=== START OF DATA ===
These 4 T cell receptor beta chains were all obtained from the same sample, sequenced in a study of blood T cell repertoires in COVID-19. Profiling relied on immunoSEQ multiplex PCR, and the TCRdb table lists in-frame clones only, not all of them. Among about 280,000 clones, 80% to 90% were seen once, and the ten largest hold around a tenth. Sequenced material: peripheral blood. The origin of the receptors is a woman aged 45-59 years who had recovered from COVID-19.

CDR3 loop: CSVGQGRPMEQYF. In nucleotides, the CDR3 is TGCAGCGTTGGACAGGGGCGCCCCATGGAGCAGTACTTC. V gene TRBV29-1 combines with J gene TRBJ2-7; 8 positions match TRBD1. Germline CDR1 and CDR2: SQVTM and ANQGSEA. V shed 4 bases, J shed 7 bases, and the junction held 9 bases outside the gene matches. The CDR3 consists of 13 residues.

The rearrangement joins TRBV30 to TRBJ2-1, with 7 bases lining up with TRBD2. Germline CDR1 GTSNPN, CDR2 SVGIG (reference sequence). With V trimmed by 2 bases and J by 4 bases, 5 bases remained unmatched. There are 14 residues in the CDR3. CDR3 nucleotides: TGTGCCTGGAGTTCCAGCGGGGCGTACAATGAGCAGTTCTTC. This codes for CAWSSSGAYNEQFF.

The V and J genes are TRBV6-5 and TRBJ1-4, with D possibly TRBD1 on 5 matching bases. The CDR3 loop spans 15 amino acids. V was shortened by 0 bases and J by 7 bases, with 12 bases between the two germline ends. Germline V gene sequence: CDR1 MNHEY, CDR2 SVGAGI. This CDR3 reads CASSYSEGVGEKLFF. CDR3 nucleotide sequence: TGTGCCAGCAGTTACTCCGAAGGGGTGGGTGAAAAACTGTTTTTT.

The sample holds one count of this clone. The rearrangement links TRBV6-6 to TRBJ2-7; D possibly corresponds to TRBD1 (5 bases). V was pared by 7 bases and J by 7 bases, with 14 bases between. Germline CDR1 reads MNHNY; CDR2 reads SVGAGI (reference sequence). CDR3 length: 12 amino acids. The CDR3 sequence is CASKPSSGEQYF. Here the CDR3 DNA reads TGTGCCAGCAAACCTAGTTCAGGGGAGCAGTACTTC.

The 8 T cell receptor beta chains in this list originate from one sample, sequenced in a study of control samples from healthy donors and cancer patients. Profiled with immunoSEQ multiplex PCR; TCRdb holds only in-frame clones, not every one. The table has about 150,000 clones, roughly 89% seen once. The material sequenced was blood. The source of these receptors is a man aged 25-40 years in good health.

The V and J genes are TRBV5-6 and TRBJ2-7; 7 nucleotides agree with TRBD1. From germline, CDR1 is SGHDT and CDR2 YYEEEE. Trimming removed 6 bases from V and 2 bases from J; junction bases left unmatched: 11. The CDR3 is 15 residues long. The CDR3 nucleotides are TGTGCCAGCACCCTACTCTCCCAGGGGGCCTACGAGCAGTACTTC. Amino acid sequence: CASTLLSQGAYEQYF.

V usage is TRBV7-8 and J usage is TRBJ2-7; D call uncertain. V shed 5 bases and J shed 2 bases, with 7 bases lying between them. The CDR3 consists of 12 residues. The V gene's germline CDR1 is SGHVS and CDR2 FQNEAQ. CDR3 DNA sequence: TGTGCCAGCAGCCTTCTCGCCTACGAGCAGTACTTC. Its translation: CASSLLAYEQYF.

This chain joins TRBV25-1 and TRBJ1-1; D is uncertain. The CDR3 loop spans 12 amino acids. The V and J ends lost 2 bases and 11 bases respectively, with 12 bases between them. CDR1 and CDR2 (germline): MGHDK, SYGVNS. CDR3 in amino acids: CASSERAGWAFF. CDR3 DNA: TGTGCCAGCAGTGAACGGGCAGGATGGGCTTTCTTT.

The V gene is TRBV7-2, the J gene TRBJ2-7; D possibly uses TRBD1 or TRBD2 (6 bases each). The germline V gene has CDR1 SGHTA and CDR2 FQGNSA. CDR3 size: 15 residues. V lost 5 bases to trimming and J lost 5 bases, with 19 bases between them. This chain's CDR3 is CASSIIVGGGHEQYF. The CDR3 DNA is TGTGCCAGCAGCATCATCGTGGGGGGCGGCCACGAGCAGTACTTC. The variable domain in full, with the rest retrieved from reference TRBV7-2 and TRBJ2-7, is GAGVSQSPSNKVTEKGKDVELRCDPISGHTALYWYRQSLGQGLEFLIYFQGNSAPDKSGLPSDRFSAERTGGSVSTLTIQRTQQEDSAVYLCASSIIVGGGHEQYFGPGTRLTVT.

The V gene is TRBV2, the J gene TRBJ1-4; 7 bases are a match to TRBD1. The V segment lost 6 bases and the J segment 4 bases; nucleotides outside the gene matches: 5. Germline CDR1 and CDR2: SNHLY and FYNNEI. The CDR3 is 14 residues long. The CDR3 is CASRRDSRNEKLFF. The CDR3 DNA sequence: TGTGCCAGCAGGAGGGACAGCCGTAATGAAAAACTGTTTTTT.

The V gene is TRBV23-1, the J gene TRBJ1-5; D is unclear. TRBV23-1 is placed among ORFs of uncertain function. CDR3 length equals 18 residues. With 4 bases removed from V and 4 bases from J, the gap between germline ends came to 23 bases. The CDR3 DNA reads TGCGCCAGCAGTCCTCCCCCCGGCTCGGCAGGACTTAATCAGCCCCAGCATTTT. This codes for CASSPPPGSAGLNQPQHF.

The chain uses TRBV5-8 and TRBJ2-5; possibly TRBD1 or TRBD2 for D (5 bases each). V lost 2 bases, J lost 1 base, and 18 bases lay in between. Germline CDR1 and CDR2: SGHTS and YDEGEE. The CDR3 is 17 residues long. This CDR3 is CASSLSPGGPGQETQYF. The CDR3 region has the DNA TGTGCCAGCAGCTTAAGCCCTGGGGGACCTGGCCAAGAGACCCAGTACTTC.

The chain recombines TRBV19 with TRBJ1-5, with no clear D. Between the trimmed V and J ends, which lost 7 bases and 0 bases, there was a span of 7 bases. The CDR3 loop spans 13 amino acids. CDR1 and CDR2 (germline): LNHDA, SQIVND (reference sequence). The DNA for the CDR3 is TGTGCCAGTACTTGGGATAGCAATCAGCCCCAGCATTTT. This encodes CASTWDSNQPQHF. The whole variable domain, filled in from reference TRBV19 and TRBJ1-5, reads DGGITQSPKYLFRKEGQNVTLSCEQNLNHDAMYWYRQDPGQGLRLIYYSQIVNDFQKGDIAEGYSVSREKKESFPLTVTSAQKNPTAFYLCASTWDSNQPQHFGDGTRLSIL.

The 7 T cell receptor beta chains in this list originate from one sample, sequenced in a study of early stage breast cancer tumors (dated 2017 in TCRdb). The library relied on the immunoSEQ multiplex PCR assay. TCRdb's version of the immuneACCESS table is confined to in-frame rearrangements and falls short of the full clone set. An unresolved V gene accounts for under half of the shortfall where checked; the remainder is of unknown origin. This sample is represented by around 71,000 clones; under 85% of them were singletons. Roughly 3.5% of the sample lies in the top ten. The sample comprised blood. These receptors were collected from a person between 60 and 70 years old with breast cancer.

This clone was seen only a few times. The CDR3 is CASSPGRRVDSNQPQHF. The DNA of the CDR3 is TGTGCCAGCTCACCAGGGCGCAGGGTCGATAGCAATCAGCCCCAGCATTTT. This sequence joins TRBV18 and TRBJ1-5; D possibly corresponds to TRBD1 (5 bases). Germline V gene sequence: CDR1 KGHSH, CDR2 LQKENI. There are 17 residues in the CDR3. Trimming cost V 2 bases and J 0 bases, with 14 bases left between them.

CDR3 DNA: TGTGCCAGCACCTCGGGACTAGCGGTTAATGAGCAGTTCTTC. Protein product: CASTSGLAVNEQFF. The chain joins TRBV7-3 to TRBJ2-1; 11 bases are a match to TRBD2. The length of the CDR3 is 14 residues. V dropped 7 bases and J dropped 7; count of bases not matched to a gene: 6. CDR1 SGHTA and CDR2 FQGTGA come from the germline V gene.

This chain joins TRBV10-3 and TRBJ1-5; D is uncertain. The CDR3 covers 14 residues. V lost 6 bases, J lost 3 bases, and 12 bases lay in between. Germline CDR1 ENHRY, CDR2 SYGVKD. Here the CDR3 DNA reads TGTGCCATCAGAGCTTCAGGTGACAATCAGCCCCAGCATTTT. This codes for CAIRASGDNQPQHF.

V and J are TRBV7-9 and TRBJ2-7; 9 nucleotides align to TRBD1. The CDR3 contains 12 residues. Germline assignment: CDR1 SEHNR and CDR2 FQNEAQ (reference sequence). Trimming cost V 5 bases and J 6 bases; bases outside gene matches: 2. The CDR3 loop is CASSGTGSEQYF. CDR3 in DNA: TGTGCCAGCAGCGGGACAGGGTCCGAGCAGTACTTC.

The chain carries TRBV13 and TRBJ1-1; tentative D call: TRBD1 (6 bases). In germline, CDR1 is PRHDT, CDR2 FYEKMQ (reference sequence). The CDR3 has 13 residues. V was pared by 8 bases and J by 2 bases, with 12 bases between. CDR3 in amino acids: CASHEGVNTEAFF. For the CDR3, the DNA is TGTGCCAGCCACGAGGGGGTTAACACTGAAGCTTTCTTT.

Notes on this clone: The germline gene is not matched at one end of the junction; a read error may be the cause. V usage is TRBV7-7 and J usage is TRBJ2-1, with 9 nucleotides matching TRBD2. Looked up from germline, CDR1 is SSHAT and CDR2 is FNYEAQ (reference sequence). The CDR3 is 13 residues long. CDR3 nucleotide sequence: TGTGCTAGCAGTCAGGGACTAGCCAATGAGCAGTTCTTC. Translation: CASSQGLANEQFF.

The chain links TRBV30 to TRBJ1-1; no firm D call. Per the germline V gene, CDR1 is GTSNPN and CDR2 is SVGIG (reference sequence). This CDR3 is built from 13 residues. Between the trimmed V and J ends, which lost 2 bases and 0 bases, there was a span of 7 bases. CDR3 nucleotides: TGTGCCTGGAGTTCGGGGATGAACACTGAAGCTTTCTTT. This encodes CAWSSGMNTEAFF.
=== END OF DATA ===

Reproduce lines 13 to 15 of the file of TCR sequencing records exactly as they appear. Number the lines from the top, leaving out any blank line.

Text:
The chain uses TRBV5-8 and TRBJ2-5; possibly TRBD1 or TRBD2 for D (5 bases each). V lost 2 bases, J lost 1 base, and 18 bases lay in between. Germline CDR1 and CDR2: SGHTS and YDEGEE. The CDR3 is 17 residues long. This CDR3 is CASSLSPGGPGQETQYF. The CDR3 region has the DNA TGTGCCAGCAGCTTAAGCCCTGGGGGACCTGGCCAAGAGACCCAGTACTTC.

The chain recombines TRBV19 with TRBJ1-5, with no clear D. Between the trimmed V and J ends, which lost 7 bases and 0 bases, there was a span of 7 bases. The CDR3 loop spans 13 amino acids. CDR1 and CDR2 (germline): LNHDA, SQIVND (reference sequence). The DNA for the CDR3 is TGTGCCAGTACTTGGGATAGCAATCAGCCCCAGCATTTT. This encodes CASTWDSNQPQHF. The whole variable domain, filled in from reference TRBV19 and TRBJ1-5, reads DGGITQSPKYLFRKEGQNVTLSCEQNLNHDAMYWYRQDPGQGLRLIYYSQIVNDFQKGDIAEGYSVSREKKESFPLTVTSAQKNPTAFYLCASTWDSNQPQHFGDGTRLSIL.

The 7 T cell receptor beta chains in this list originate from one sample, sequenced in a study of early stage breast cancer tumors (dated 2017 in TCRdb). The library relied on the immunoSEQ multiplex PCR assay. TCRdb's version of the immuneACCESS table is confined to in-frame rearrangements and falls short of the full clone set. An unresolved V gene accounts for under half of the shortfall where checked; the remainder is of unknown origin. This sample is represented by around 71,000 clones; under 85% of them were singletons. Roughly 3.5% of the sample lies in the top ten. The sample comprised blood. These receptors were collected from a person between 60 and 70 years old with breast cancer.